Banksy’s graffiti: protected as copyrighted works or trademarks?
The world known anonymous street artist Banksy recently opened a shop in South London that is closed for the public. In fact, it is only a storefront, in which different rather unusual products are exhibited. They can be bought on the artist’s newly established online store. In the background of these openings by the activist, who is generally against intellectual property and its commercialisation, are legal procedures regarding the protection of Banksy’s works and his name.
In a dispute that took place before the court of Milan this year, Banksy, or rather the company that represents his works, filed a lawsuit against the organiser of an exhibition of his works. The court concluded that the sale of merchandise incorporating his famous Flower Thrower constitutes trademark infringement as this work had been registered as such. The court also implied that Banksy will have to use the mark (sell products) on the market, if he wants to maintain the trademark. On the other hand, the court did not enforce copyrights on the works without revealing his identity. Despite the fact that some criticise Banksy’s hypocrisy regarding intellectual property rights, what remains worrying is that the court apparently do not have sufficient mechanisms to safeguard the author’s right to remain anonymous and the right to pseudonym. If the author cannot efficiently enforce those moral rights, they can be considered hollow.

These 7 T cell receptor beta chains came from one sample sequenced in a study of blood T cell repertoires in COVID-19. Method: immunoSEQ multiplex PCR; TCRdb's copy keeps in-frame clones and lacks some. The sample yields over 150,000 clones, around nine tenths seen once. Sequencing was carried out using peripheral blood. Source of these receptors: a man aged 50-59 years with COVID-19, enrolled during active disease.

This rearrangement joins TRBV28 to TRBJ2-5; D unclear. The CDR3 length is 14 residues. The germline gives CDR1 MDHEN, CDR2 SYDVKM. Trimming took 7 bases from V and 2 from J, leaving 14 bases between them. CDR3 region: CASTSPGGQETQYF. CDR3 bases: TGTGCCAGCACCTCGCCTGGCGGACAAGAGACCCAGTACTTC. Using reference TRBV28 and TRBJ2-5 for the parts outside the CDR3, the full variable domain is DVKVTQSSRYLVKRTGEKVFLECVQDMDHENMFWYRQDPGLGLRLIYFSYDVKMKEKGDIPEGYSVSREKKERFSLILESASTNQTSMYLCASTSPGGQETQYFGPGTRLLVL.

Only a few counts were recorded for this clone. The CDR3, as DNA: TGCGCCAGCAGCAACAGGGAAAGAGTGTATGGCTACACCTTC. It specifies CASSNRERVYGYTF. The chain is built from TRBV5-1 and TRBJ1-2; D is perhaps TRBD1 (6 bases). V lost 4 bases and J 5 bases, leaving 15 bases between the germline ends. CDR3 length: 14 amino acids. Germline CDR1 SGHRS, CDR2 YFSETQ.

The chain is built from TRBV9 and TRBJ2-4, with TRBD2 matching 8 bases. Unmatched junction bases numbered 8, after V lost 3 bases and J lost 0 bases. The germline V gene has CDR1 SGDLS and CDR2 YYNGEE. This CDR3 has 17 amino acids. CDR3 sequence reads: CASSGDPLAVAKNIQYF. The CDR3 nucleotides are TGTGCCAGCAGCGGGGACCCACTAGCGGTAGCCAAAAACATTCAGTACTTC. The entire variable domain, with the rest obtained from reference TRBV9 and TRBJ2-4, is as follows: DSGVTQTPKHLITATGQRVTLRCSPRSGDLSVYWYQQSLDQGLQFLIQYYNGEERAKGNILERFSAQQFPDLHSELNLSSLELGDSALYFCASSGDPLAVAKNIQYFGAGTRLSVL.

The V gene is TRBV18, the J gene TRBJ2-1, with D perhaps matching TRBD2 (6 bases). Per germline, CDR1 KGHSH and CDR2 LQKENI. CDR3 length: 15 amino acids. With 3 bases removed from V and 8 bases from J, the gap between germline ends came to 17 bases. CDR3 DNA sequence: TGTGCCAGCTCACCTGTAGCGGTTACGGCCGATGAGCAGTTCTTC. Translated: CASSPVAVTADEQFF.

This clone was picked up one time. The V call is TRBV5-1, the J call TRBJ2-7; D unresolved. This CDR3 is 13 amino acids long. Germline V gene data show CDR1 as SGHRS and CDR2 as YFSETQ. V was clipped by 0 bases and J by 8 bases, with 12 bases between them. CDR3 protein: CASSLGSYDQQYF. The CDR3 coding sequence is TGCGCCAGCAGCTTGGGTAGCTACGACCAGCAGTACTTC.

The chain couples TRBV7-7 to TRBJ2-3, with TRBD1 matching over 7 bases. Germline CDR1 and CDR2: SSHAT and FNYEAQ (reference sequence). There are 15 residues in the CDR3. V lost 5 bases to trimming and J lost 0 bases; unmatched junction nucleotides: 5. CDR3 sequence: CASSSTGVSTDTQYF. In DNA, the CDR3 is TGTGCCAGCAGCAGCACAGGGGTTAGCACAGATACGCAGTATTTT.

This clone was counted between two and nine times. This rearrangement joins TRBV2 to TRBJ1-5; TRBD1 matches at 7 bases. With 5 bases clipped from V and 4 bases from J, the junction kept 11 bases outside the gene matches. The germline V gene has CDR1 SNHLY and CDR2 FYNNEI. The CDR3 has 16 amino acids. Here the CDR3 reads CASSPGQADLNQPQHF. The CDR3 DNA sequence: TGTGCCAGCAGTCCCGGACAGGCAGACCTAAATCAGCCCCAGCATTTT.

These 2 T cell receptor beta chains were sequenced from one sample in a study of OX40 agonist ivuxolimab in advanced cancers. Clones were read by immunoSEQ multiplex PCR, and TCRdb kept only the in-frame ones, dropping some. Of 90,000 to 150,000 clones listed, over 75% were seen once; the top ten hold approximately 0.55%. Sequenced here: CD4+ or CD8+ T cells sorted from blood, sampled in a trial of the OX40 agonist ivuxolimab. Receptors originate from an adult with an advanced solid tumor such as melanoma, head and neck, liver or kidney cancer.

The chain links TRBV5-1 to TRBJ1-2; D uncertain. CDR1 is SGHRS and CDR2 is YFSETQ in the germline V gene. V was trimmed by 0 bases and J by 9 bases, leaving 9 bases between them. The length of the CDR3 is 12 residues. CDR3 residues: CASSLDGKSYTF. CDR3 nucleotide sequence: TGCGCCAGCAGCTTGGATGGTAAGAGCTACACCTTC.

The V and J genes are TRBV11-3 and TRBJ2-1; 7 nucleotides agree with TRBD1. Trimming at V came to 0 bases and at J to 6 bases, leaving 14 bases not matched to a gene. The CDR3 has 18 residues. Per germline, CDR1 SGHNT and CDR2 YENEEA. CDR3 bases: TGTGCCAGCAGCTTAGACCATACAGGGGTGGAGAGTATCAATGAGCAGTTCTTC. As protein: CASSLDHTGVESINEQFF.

The 4th Open Knowledge Day took place on Tuesday 17 October 2023, with an accompanying workshop on 18 October 2023. This year it was organised by the Open Data and Intellectual Property Institute (ODIPI) and supported by Knowledge Rights 21 (KR21).
We invite you to the fourth Open Knowledge Day and the workshop, which will take place this year within the framework of the programme and with the support of Knowledge Rights 21. The event will bring together experts from different European countries to discuss two topics: the first part will deal with the legal basis for data analytics, which is a key part of machine learning and related artificial intelligence, and the general exception for research. In the second part, open science in theory and practice will be presented both in Slovenia and in some Western Balkan countries. Representatives of research and educational institutions from Slovenia and the Western Balkan countries, as well as interested members of the public, are invited to attend.
Dr. Maja Bogataj Jančič, a renowned expert in copyright law, has joined the Berkman Klein Center for Internet & Society at Harvard University, where she will serve as an affiliate researcher for the next two years.
On Friday, October 6, 2023, the online seminar “Practical Experiences in Resolving Copyrights of Modern Book Works” took place. The seminar addressed relevant questions concerning user access to literary works in digital form.